His principal writings are "The Pretty Story" (1774); "The Prophecy" (1776); "The Political Catechism" (1777). Among his songs may be mentioned "The Treaty", "The Battle of the Kegs", and "The New Roof, a song for Federal Mechanics"; and the best known of his satirical pieces are "Typographical Method of conducting a Quarrel", "Essay on White Washing", and "Modern Learning". His "Miscellaneous Essays and Occasional Writings" were published at Philadelphia in three volumes in 1792.

Hopkinson was a reputed amateur musician. He began to play the harpsichord at age seventeen. During the 1750s he hand copied arias, songs, instrumental pieces by many European composers. He also composed several songs. By the 1760s he was good enough on the harpsichord to play with professional musicians in concerts. He played organ at Philadelphia's Christ Church in 1770. In the 1780s, Hopkinson modified a glass harmonica to be played with a keyboard and invented the Bellarmonic, an instrument that utilized the tones of metal balls. [ [http://lcweb2.loc.gov/diglib/ihas/loc.natlib.ihas.200035713/default.html Francis Hopkinson biography at the Library of Congress Performing Arts Digital Library] ]

Flag controversy

Hopkinson claimed to have designed the official "first flag" of the United States and sought compensation from Congress. Congress refused on the pretext that many people were involved in the flag's design, and that Hopkinson was already paid as a public servant. [ [http://memory.loc.gov/cgi-bin/query/r?ammem/hlaw:@field(DOCID+@lit(jc01845)) transcript] ] Another consideration was that the Flag Resolution of 1777, which defined official United States flags, did not specify the arrangement of stars. [Mastai, pg. 49] Many designs were in use that complied with the flag resolution, with stars arranged in a square, a wreath, rows, patterns, or the familiar "Betsy Ross" circle.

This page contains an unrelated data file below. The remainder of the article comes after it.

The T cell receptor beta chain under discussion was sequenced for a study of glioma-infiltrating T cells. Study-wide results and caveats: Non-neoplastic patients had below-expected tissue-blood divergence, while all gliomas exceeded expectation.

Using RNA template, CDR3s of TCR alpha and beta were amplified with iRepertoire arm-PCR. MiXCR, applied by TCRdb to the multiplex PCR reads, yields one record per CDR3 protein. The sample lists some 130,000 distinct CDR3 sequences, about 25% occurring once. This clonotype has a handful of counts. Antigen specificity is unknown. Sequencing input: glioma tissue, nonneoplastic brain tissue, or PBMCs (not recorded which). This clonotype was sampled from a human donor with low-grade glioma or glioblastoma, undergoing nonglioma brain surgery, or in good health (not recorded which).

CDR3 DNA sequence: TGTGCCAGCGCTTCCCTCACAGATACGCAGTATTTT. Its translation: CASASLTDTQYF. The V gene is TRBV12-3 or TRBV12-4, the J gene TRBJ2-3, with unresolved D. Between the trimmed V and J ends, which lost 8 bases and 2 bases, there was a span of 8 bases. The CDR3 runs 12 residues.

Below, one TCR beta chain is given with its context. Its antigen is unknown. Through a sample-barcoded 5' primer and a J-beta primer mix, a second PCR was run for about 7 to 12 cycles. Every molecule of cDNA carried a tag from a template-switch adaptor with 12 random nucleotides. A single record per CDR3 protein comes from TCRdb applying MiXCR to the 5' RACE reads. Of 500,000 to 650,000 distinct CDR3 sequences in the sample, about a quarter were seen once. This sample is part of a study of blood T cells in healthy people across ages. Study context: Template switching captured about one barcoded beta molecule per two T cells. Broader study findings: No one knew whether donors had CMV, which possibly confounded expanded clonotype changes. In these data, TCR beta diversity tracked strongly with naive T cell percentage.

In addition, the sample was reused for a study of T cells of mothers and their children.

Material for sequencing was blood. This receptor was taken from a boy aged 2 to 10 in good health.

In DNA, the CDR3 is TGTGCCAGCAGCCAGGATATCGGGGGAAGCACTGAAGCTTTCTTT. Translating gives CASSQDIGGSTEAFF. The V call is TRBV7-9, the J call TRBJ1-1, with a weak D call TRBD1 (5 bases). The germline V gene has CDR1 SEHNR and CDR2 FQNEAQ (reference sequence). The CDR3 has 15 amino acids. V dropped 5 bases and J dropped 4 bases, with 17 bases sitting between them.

The design of the first Stars and Stripes by Hopkinson had the thirteen stars arranged in a "staggered" pattern technically known as quincuncial because it is based on the repetition of a motif of five units. This arrangement inevitably results in a strongly diagonal effect. In a flag of thirteen stars, this placement produced the unmistakable outline of the crosses of St. George and of St. Andrew, as used together on the British flag. Whether this similarity was intentional or accidental, it may explain why the plainer fashion of placing the stars in three parallel rows was preferred by many Americans over the quincuncial style.Fact|date=July 2007

Hopkinson also designed a flag with stars arranged in a circle. It is similar to the familiar Betsy Ross Flag, except that it uses 6-pointed stars [Znamierowski saysHopkinson also used 5-pointed stars. Pg 113.]

Hopkinson's letter and response